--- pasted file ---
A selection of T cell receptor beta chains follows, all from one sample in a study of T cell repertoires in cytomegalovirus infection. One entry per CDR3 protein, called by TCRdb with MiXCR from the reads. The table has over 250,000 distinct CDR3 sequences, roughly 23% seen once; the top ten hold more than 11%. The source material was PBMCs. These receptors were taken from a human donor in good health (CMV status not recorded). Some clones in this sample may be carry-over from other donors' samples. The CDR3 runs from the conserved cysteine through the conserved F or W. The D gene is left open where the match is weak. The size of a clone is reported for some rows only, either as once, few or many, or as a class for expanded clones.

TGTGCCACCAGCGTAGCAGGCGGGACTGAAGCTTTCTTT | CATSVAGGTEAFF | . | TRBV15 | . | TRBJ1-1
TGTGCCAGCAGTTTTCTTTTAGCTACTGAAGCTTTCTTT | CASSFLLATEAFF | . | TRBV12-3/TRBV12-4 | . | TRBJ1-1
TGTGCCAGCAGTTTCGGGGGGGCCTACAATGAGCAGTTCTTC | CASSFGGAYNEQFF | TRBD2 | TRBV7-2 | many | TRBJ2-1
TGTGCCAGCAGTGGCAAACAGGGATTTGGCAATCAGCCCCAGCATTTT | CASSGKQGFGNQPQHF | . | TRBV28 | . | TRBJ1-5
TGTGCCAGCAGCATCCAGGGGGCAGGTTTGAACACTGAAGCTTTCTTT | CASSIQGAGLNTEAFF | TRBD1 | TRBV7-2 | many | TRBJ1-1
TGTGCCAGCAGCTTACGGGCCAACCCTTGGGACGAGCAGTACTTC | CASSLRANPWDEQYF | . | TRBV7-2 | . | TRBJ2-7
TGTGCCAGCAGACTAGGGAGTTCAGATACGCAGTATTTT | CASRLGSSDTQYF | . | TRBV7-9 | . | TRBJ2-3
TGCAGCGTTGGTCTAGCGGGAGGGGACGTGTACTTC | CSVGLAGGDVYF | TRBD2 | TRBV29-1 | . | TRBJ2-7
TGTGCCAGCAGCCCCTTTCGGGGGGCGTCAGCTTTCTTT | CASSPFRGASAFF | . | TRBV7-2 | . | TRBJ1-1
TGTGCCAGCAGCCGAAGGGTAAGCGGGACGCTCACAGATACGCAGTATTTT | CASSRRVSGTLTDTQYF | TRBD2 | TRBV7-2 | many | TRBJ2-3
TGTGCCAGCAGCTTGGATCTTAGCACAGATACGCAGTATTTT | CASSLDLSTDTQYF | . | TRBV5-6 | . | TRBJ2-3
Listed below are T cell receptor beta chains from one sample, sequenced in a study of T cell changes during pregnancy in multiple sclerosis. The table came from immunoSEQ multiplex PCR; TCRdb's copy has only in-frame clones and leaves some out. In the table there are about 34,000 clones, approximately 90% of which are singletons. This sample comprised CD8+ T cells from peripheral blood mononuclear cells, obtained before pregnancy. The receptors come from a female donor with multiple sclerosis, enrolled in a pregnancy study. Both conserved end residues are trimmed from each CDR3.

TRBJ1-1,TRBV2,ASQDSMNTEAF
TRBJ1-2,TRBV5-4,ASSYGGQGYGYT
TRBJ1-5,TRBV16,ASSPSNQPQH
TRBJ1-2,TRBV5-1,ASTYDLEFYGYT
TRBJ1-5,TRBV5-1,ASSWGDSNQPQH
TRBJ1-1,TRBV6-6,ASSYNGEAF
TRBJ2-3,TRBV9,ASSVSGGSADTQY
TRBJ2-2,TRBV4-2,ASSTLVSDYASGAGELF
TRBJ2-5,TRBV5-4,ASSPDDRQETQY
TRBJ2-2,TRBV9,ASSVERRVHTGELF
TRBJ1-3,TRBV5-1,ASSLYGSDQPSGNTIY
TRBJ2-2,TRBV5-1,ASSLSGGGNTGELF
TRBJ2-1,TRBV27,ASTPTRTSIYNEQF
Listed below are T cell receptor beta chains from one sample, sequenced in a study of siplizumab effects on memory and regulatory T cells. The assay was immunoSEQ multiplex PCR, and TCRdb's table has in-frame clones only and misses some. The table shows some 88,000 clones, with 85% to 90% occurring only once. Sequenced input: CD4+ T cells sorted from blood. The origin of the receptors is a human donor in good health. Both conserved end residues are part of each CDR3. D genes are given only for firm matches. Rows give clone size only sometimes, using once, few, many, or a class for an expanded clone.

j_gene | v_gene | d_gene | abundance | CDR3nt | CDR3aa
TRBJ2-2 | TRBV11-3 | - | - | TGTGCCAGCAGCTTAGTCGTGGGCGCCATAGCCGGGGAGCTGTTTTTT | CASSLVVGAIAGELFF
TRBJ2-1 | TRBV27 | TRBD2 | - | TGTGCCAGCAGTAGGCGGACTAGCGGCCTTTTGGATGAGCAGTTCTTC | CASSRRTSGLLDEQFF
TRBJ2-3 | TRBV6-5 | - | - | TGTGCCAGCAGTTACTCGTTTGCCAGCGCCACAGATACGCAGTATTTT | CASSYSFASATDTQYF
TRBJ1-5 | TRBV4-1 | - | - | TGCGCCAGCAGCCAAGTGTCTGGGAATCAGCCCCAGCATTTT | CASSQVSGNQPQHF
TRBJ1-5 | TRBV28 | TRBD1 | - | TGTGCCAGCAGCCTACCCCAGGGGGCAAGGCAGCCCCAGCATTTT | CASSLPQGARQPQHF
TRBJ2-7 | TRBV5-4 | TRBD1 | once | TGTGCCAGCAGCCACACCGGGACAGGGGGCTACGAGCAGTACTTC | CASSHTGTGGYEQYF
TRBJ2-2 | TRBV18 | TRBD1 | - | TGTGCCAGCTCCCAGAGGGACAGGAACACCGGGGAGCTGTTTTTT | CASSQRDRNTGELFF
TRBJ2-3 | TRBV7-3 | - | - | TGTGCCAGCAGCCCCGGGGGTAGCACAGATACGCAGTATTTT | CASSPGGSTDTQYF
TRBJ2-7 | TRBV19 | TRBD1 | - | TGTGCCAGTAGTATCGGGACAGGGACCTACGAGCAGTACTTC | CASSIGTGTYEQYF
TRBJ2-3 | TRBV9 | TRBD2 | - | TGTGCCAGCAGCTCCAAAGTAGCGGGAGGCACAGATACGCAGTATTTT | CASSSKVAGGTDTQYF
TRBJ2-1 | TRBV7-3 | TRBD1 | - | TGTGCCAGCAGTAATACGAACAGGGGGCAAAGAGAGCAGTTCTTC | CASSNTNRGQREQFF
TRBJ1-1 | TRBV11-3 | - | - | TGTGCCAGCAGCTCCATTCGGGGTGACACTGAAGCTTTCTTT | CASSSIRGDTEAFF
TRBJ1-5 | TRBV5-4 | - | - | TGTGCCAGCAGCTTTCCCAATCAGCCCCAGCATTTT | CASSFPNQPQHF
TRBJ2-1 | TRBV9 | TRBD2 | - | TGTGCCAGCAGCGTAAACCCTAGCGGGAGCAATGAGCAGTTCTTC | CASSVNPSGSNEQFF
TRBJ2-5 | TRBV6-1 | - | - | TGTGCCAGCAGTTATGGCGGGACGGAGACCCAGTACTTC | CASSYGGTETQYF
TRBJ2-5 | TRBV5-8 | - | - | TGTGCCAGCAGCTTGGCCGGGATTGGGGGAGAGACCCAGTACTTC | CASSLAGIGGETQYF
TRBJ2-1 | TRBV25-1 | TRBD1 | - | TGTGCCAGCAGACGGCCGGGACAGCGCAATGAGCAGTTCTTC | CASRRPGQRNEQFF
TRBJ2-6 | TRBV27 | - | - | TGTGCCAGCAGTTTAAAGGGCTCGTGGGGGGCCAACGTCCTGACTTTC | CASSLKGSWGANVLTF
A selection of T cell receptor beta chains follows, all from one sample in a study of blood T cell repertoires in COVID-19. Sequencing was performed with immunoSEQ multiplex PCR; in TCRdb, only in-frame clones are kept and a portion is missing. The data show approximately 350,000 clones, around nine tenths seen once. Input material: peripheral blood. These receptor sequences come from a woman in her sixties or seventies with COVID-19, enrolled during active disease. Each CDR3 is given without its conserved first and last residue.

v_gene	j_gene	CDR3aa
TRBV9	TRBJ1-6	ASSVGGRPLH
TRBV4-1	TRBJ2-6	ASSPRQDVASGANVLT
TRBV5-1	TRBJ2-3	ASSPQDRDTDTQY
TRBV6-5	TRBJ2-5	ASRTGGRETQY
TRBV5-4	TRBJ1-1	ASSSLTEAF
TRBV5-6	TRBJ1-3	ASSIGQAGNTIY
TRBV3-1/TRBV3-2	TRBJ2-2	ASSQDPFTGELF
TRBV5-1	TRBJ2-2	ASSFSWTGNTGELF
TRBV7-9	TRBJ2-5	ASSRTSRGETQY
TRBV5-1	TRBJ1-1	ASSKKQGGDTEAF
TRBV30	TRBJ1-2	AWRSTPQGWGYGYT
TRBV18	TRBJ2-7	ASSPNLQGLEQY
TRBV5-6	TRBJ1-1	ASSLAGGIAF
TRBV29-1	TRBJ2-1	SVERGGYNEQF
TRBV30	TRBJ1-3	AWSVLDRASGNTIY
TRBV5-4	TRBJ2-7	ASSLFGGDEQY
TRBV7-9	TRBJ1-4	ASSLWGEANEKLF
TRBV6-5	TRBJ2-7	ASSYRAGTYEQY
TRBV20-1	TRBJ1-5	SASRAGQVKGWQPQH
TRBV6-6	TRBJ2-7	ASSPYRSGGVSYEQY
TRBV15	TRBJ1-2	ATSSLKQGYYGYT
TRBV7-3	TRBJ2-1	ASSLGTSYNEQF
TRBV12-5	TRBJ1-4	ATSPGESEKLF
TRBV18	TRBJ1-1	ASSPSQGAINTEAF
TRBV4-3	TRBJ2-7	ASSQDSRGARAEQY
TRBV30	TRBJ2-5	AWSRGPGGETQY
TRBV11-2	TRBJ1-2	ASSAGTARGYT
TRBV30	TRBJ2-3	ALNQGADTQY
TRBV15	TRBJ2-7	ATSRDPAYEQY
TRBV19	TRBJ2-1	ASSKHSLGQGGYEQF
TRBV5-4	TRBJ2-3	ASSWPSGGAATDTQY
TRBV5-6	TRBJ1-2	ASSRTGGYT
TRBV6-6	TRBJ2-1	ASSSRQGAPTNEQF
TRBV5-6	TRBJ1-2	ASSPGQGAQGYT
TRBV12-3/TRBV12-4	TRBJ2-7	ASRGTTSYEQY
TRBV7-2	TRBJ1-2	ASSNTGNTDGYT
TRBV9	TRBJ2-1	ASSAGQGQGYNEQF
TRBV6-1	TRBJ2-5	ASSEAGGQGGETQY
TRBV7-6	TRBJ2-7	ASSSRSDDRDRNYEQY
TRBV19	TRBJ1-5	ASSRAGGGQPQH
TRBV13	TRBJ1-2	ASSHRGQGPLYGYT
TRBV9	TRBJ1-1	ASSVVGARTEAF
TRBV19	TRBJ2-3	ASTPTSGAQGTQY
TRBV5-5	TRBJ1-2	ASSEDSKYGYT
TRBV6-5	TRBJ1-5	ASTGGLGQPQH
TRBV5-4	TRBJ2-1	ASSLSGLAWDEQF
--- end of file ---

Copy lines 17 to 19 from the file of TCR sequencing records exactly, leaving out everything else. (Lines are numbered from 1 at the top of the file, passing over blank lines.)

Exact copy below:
TRBJ1-2,TRBV5-1,ASTYDLEFYGYT
TRBJ1-5,TRBV5-1,ASSWGDSNQPQH
TRBJ1-1,TRBV6-6,ASSYNGEAF